TOP TEN TUESDAY: Online Resources for Book Lovers

It’s Top Ten Tuesday!

I have more opinions on this topic than I was previously aware of!

These are the bookish online resources I use most often.

You probably know about a lot of them. If not…you’re welcome, I guess.


I order most of my books from Bookshop.

Proceeds from the site benefit local bookstores.

Some indie bookstores that don’t have a website (such as Estelita’s Library in Seattle) do have a Bookshop page. Go to Bookshop and support your faves.


Storygraph tracks all my reading stats.

At the end of every month, I get charts detailing my preferred genres, star ratings, book formats, and reading moods.

It’s SO much better than Goodreads. Make the switch today.



Sometimes I hate a book and want to know if others had similar issues with the story/writing/etc.

Sometimes I need permission to DNF an okay book.

Sometimes I seek out publication and/or sequel info.

For all Goodreads’s problems, it’s still a useful site.


One of my friends shops for books exclusively on Thriftbooks. She has given me Thriftbooks cash at least once as a birthday present.

I typically use Thriftbooks when I want to purchase a book without financially benefitting a problematic author. (I do this less often than I once did.)

I also look for cheap copies of older books on here.

I bought all six Cobble Street Cousins books for $3 each and found a decent copy of New Moon after accidentally buying two copies of Twilight at a used book sale.

While not my preferred site, Thriftbooks has its uses.

Epic Reads

This is not a drill: I visit Epic Reads every single day.

They have pages and pages of bookish quizzes that I take whenever I get bored.

They also publish lists of new YA releases and cover reals.

(They used to do bookish horoscopes. Those were my favorite. Every sign got a personalized book recommendation. Alas, those are no more.)

To make up for the lack of horoscopes, Epic Reads has published multiple Taylor Swift-themed posts.

Book Riot

Book Riot has the best book-themed quizzes on the internet. I’ll die on this hill.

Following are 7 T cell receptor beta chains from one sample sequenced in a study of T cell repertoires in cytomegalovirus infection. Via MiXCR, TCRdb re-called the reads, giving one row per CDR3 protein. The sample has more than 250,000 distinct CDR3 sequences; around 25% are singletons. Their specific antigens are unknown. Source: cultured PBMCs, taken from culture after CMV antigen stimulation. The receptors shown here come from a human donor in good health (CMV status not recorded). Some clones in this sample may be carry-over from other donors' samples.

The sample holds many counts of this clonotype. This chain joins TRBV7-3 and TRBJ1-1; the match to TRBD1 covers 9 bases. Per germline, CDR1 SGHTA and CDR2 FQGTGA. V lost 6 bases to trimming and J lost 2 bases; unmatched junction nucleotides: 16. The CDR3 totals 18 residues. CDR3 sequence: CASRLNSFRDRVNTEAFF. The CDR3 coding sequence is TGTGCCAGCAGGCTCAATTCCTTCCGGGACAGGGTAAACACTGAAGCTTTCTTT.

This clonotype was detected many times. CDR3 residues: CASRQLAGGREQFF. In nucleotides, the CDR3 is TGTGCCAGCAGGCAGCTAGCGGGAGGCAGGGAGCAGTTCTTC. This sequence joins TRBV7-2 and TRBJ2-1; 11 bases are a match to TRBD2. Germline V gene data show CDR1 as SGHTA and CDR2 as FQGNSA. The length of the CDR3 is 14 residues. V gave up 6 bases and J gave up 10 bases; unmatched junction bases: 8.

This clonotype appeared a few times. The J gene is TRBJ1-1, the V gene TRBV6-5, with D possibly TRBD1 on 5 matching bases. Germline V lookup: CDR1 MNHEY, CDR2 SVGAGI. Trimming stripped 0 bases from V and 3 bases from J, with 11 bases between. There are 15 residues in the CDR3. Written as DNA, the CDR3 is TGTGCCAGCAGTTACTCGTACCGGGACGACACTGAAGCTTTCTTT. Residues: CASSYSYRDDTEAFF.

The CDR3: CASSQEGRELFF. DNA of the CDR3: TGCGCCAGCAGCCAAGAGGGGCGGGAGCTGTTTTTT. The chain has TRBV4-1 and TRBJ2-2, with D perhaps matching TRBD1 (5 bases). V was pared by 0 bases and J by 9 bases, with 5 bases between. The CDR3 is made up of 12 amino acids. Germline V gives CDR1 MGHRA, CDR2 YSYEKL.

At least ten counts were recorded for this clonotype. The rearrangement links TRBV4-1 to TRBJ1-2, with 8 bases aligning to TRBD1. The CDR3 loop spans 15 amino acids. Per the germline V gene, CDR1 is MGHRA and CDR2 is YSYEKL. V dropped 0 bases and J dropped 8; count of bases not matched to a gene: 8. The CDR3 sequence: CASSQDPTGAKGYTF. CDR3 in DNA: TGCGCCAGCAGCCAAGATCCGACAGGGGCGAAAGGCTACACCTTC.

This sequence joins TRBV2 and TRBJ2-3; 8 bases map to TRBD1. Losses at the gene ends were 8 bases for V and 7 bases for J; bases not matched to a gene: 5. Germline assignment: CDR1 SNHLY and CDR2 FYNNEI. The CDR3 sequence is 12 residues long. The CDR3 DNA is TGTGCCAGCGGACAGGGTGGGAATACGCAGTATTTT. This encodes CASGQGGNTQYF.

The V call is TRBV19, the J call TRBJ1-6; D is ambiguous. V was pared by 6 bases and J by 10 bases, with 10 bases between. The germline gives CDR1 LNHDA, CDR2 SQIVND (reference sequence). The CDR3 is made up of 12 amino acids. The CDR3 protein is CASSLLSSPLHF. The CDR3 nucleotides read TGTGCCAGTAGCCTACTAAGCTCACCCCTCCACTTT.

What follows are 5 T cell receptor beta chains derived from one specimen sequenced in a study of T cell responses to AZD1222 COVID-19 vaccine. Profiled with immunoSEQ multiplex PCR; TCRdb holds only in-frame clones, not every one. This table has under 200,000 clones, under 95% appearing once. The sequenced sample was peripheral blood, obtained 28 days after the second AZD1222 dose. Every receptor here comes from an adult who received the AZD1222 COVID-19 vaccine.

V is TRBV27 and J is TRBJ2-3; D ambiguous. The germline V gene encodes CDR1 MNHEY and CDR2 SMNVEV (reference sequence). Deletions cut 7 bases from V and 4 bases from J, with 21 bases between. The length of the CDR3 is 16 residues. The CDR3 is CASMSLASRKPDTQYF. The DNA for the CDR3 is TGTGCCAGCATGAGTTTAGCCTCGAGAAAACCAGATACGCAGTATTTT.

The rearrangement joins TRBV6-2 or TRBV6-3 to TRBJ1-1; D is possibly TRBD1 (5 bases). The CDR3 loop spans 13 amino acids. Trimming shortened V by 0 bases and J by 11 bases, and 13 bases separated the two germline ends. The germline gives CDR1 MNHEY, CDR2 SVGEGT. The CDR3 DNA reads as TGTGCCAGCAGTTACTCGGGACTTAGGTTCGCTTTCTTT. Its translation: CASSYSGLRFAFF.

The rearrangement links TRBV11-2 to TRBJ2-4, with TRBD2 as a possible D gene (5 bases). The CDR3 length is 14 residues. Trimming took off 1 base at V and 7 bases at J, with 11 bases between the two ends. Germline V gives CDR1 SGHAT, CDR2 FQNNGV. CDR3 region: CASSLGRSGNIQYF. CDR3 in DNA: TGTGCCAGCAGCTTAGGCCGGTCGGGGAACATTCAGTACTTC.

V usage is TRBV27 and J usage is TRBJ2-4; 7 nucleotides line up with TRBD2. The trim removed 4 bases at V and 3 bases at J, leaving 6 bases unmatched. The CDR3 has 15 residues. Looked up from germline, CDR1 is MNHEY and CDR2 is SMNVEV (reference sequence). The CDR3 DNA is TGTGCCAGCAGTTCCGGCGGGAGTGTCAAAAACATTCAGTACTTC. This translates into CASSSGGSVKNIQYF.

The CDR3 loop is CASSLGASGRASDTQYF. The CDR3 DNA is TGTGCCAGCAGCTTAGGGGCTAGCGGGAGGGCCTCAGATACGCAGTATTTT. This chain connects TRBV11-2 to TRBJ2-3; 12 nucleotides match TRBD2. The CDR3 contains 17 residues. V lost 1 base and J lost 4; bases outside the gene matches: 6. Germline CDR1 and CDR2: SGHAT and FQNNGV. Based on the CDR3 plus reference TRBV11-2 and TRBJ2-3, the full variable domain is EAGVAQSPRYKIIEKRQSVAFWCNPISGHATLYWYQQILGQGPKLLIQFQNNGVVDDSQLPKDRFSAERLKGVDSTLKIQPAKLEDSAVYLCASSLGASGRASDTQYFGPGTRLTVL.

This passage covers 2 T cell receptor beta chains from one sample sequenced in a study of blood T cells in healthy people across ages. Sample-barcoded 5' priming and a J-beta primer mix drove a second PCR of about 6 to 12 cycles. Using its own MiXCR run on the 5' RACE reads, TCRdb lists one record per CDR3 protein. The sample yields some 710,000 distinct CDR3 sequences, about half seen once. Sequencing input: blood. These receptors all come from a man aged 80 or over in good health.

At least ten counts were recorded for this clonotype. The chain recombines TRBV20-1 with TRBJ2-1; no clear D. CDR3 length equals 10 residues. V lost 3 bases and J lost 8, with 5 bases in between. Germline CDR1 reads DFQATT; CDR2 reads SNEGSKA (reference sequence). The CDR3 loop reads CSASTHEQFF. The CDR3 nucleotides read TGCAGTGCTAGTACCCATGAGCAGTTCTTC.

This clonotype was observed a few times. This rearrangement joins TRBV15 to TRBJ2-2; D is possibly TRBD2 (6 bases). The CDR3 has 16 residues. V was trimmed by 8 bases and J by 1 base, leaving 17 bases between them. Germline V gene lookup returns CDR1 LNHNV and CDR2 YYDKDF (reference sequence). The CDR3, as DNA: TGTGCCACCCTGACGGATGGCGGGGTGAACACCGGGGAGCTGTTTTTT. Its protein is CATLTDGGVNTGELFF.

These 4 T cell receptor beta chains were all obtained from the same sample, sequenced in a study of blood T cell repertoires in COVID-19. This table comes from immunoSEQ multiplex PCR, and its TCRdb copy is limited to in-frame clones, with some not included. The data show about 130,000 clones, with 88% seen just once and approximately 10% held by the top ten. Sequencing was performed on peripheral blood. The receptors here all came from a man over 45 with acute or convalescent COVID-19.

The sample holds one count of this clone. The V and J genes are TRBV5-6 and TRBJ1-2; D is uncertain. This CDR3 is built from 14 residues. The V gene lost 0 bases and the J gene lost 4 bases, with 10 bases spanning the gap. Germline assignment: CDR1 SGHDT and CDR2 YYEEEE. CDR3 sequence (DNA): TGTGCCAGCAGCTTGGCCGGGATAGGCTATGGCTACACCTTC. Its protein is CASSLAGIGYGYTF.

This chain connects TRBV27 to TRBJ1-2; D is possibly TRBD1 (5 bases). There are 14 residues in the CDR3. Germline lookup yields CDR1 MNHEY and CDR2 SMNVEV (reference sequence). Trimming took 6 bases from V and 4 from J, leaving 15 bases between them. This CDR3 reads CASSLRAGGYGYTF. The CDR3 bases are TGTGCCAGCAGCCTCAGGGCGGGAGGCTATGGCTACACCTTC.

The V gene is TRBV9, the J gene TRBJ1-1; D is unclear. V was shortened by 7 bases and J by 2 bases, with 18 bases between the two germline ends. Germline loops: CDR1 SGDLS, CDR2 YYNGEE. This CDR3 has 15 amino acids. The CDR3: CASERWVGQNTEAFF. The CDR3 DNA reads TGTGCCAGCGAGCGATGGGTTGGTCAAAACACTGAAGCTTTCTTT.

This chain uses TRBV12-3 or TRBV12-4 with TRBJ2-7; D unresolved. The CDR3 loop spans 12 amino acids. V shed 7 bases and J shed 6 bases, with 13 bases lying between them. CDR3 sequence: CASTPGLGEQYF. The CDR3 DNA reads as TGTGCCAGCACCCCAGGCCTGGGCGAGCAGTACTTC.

They also offer recommendations for any genre you can think of.

Here, I get my best queer recs, romance recs, horror recs, witchy recs, sci-fi recs, etc.

This site actually gets me in trouble – its recent horror rec list bloated my poor TBR.



Listen. BookTok has issues.

It also gives pretty good book recommendations.

BookTok got me into ACOTAR, dark romance, and spice. I’d say 90% of my current book wishlist is TikTok book recs.

I’m reading books I otherwise might have snubbed and I love that for me.


I try not to buy books from Amazon.

I do, however, keep an Amazon wishlist of the books I want most.

Said list helps me prioritize my TBR and gives my family members a place to shop for Christmas gifts.

On rare occasions, I use Amazon to buy books for internet friends. It’s a pretty handy site.


I signed up for Scribd solely to listen to the Ice Planet Barbarians series. (That didn’t end up working out for me.)

Now I’m paying about $10 a month to read new releases, fantasy bestsellers, backlist books, and…other stuff.

I’m a big fan.


Physical holds at my local library generally take forever.

Meanwhile, e-books and audiobooks are usually available right away.

This has been immensely helpful for book club, where I’m on a tight deadline.

I’m also saved the experience of having an extra unread physical book on my floor.

All in all, a win-win.

Bonus entry: Etsy has some of the best bookish fanart and loot I’ve ever purchased.

Bookish candles make my life better.

Happy Tuesday, friends!

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